Book Review: Daisy Jones and the Six by Taylor Jenkins Reid

2017 was a great reading year for me. It was the year I discovered books like The Seven Husbands of Evelyn Hugo by Taylor Jenkins Reid. That novel was beautifully written and is now a part of my permanent library so I can enjoy re-reads. When I learned that the author had a new book coming out this spring, I was thrilled. I was also thrilled when I got a prime spot on the library waiting list and received the book just a week or so after its release date (just one more reason to love my local library!)

Perhaps I was too excited and my expectations for this book were too high. All the hype I’d been reading about this book may have also played a role in that. At any rate, I had very high hopes going into Daisy Jones, and while the story was intriguing, I ended up disappointed overall.

I’m sure I’m going to step on some toes with this review since the bookish community is just raving about this book. Trust me – I wanted to rave about it too! I really, really wanted another character like Evelyn Hugo who would draw me right into her story. But Daisy Jones just…didn’t.

I will say that the story is intriguing. Daisy Jones is a ‘70s pop star who teams up with a rock band, The Six. The newly formed Daisy Jones and the Six goes on to produce a hit record…and then breaks up. So what exactly caused one of the world’s biggest bands to split up? That’s what Taylor Jenkins Reid tries to uncover in her story. Intriguing, right? I thought so too.

My issue with this book wasn’t the story. It was the format. Daisy Jones reads like a transcript of an interview. That’s right, this book is ALL dialogue. It is the main characters telling their stories in interview format, which amounts to a whole lot of telling and not much showing. It’s just one person’s interview after another. It’s basically like reading an episode of Behind the Music (I’m probably dating myself with the reference, but it was a really great VH1 show).

Apparently, lots of readers loved this format and had no problem getting into the story. But for me, it was a miss. I would have so loved to read a detailed account of Daisy’s story, but instead I got everyone’s story from his or her own point of view. This kept me from really attaching to any of the characters. As much as I wanted to, I just couldn’t get drawn into this story.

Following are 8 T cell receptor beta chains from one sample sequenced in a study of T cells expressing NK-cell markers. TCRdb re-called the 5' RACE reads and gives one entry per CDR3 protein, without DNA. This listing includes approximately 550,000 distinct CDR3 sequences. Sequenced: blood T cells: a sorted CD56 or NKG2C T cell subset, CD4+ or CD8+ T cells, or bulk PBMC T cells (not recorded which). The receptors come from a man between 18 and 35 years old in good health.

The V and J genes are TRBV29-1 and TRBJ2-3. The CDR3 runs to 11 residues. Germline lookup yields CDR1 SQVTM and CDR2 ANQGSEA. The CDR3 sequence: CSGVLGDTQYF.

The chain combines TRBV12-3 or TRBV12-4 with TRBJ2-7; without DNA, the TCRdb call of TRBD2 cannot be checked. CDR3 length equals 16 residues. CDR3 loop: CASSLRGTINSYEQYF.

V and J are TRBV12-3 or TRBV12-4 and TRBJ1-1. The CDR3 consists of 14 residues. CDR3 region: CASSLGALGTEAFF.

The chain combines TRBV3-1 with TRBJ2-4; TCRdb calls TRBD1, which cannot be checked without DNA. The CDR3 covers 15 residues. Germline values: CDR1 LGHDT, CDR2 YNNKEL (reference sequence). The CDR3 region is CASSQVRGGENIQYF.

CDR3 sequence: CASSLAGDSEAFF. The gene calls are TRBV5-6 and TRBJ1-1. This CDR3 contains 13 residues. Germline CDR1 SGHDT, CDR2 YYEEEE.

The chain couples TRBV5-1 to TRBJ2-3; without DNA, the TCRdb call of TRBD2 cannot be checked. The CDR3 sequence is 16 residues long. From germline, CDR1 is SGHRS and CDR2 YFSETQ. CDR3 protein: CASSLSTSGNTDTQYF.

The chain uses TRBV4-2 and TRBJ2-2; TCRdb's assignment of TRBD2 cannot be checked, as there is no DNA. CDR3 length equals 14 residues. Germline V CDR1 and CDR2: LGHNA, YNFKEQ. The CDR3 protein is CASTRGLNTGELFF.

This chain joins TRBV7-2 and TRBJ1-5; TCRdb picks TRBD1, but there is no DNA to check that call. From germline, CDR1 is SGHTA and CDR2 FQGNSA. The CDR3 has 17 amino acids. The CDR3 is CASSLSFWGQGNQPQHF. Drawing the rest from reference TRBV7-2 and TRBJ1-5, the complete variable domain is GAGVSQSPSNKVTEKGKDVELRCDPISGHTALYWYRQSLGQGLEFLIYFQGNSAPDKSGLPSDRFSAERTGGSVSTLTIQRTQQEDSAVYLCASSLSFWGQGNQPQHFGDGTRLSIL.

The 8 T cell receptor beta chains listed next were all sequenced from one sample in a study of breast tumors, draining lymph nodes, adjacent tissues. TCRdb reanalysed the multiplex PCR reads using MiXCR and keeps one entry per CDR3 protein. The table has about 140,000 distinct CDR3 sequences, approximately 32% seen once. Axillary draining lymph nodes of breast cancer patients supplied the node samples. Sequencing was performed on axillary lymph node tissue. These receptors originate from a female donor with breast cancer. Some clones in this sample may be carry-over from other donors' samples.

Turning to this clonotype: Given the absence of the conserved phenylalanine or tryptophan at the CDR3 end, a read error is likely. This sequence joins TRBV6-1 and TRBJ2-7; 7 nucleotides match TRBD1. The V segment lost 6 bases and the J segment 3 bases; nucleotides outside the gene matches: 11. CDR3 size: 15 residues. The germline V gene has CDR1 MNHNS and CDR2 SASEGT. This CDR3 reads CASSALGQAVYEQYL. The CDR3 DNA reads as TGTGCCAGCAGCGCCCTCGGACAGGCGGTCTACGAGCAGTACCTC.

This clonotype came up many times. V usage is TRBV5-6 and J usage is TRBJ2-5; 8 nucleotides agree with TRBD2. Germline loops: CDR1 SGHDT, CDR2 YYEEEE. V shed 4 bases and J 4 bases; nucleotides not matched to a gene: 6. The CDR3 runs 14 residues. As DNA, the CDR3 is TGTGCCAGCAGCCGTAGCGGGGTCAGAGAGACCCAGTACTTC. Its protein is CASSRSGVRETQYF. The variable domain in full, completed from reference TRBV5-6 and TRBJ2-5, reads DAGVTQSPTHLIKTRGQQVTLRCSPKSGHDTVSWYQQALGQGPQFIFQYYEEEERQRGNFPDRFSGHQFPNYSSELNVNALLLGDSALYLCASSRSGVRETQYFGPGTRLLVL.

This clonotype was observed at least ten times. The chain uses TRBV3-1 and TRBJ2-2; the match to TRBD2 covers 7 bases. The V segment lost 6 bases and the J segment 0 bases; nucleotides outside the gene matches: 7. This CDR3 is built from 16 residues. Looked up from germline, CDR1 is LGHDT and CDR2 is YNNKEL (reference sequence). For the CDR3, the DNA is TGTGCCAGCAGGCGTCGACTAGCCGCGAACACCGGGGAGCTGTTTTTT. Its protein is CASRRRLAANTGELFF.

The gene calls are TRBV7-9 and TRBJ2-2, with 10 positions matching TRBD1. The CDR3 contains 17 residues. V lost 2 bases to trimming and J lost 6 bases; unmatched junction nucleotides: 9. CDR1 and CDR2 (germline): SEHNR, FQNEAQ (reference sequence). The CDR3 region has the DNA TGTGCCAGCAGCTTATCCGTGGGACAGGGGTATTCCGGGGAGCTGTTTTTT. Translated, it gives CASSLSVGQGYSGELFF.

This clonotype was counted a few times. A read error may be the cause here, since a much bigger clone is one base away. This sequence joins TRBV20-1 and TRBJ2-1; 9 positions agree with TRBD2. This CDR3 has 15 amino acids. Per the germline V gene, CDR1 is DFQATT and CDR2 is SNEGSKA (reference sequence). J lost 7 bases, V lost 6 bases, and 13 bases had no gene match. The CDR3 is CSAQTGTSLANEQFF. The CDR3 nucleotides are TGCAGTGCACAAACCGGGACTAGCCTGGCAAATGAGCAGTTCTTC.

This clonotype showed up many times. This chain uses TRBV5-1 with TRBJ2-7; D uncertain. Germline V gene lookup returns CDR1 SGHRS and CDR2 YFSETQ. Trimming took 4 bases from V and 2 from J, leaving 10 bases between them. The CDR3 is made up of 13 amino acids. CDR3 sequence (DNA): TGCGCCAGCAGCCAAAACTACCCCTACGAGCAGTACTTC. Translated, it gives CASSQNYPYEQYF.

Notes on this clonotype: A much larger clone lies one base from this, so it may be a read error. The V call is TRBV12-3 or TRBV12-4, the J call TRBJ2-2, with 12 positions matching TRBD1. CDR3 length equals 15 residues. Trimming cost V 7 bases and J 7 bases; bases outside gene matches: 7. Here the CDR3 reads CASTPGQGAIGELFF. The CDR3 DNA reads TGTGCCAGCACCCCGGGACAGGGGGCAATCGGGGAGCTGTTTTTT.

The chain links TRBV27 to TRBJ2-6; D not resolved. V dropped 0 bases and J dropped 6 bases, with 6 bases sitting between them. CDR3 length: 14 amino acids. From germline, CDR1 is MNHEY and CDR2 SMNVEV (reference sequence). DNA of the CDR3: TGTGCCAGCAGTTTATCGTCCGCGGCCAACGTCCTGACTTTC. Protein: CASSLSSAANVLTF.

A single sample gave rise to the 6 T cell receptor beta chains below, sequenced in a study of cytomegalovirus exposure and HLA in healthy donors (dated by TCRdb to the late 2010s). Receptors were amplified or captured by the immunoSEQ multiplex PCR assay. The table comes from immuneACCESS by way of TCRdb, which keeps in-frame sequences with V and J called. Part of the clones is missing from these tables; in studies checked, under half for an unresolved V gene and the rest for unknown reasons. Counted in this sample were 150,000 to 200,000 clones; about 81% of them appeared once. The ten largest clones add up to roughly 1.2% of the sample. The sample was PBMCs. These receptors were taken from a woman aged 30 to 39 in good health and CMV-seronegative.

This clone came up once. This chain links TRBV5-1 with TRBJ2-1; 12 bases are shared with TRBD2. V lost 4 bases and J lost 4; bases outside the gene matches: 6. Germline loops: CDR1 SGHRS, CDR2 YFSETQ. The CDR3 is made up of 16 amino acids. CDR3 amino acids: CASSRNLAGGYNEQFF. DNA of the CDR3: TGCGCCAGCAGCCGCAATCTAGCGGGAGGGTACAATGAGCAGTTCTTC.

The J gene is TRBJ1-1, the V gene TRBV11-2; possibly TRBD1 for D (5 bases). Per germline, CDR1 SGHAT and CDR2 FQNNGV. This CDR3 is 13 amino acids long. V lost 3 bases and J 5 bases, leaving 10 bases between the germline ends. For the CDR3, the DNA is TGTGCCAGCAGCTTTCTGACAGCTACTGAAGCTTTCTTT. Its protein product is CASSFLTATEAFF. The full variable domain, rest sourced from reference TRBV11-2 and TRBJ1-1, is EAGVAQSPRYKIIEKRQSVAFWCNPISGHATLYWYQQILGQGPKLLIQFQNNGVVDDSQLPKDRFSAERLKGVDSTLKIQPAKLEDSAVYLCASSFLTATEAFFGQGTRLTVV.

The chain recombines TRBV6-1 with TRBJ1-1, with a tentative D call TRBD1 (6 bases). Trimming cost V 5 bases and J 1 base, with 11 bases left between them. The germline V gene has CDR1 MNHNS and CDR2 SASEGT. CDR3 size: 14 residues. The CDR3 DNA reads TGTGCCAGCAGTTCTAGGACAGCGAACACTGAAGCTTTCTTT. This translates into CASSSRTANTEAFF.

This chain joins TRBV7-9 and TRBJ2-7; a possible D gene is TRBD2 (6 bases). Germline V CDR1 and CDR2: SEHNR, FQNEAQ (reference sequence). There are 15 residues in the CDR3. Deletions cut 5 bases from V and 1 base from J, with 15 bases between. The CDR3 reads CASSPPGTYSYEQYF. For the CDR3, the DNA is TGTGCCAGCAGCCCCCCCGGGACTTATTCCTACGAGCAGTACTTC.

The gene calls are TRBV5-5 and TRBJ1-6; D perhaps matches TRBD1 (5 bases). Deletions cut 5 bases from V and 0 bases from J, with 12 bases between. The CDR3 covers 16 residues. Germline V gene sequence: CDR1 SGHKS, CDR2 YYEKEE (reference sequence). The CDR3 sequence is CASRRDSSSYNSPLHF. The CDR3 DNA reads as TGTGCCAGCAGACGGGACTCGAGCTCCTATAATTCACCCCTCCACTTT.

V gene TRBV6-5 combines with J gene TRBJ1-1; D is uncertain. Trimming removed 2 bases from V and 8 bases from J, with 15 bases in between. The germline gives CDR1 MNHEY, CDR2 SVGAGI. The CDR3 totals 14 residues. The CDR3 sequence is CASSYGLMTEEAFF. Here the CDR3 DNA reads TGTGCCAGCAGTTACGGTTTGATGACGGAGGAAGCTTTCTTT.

**For anyone who hasn’t read the book yet, there are some minor spoilers ahead. It’s nothing that would ruin the book for you, but it does offer a glimpse into some of the characters and their struggles.**

As for the characters in this book, well, I didn’t like Daisy Jones at all. She came across as selfish and unlikeable. I felt like the author wanted readers to sympathize with her, but I just couldn’t. She is on drugs throughout the whole story, so how am I even supposed to believe these detailed accounts of her life when she was drugged up the whole time? I also didn’t like Billy’s character. Again, I think I was meant to sympathize with him but really I sympathized with his wife.

The only characters I really liked were Graham and Karen, and I would have enjoyed them even more if I could have gotten a more detailed account of their relationship. I wish the author would have slowed the story down and allowed me to really be there in my mind instead of reading various interviews, often with conflicting stories about the same event.

Overall, it was a miss for me. But I’ve read plenty of reviews from readers who just loved it. So if you enjoy that kind of first person account of a story, give it a read and see what you think.

Up Next: My review of the YA novel An Authentic Experience by Kelly Wittmann. Subscribe to the blog so you don’t miss out!